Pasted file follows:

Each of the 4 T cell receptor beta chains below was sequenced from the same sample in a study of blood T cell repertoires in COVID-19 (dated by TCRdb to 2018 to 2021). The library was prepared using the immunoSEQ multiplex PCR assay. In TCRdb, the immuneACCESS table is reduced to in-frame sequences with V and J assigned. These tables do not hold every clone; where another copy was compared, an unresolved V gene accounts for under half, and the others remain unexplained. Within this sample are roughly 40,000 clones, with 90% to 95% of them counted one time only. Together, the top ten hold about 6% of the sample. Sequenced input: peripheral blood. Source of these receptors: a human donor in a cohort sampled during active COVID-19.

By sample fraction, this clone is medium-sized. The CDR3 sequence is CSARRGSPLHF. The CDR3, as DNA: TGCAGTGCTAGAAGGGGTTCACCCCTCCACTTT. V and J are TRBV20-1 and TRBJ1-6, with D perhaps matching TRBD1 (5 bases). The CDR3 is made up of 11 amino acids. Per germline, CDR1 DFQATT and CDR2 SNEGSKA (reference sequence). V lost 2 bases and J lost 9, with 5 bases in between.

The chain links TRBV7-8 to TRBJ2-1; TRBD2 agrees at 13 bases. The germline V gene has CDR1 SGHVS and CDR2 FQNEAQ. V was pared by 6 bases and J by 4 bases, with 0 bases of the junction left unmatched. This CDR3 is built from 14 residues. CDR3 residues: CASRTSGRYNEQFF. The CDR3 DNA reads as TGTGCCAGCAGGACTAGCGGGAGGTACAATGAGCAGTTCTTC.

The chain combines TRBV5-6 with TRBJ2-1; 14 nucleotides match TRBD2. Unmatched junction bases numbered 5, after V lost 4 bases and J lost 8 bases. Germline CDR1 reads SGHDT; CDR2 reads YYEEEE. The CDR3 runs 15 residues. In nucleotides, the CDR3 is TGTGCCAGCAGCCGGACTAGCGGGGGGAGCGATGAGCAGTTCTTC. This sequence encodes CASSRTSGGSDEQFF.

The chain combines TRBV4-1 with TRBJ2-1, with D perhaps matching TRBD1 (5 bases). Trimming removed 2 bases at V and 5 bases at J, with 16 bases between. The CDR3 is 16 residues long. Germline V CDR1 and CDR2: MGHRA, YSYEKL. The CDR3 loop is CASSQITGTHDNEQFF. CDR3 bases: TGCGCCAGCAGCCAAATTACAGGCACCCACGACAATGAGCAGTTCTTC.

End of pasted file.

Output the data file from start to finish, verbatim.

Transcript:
Each of the 4 T cell receptor beta chains below was sequenced from the same sample in a study of blood T cell repertoires in COVID-19 (dated by TCRdb to 2018 to 2021). The library was prepared using the immunoSEQ multiplex PCR assay. In TCRdb, the immuneACCESS table is reduced to in-frame sequences with V and J assigned. These tables do not hold every clone; where another copy was compared, an unresolved V gene accounts for under half, and the others remain unexplained. Within this sample are roughly 40,000 clones, with 90% to 95% of them counted one time only. Together, the top ten hold about 6% of the sample. Sequenced input: peripheral blood. Source of these receptors: a human donor in a cohort sampled during active COVID-19.

By sample fraction, this clone is medium-sized. The CDR3 sequence is CSARRGSPLHF. The CDR3, as DNA: TGCAGTGCTAGAAGGGGTTCACCCCTCCACTTT. V and J are TRBV20-1 and TRBJ1-6, with D perhaps matching TRBD1 (5 bases). The CDR3 is made up of 11 amino acids. Per germline, CDR1 DFQATT and CDR2 SNEGSKA (reference sequence). V lost 2 bases and J lost 9, with 5 bases in between.

The chain links TRBV7-8 to TRBJ2-1; TRBD2 agrees at 13 bases. The germline V gene has CDR1 SGHVS and CDR2 FQNEAQ. V was pared by 6 bases and J by 4 bases, with 0 bases of the junction left unmatched. This CDR3 is built from 14 residues. CDR3 residues: CASRTSGRYNEQFF. The CDR3 DNA reads as TGTGCCAGCAGGACTAGCGGGAGGTACAATGAGCAGTTCTTC.

The chain combines TRBV5-6 with TRBJ2-1; 14 nucleotides match TRBD2. Unmatched junction bases numbered 5, after V lost 4 bases and J lost 8 bases. Germline CDR1 reads SGHDT; CDR2 reads YYEEEE. The CDR3 runs 15 residues. In nucleotides, the CDR3 is TGTGCCAGCAGCCGGACTAGCGGGGGGAGCGATGAGCAGTTCTTC. This sequence encodes CASSRTSGGSDEQFF.

The chain combines TRBV4-1 with TRBJ2-1, with D perhaps matching TRBD1 (5 bases). Trimming removed 2 bases at V and 5 bases at J, with 16 bases between. The CDR3 is 16 residues long. Germline V CDR1 and CDR2: MGHRA, YSYEKL. The CDR3 loop is CASSQITGTHDNEQFF. CDR3 bases: TGCGCCAGCAGCCAAATTACAGGCACCCACGACAATGAGCAGTTCTTC.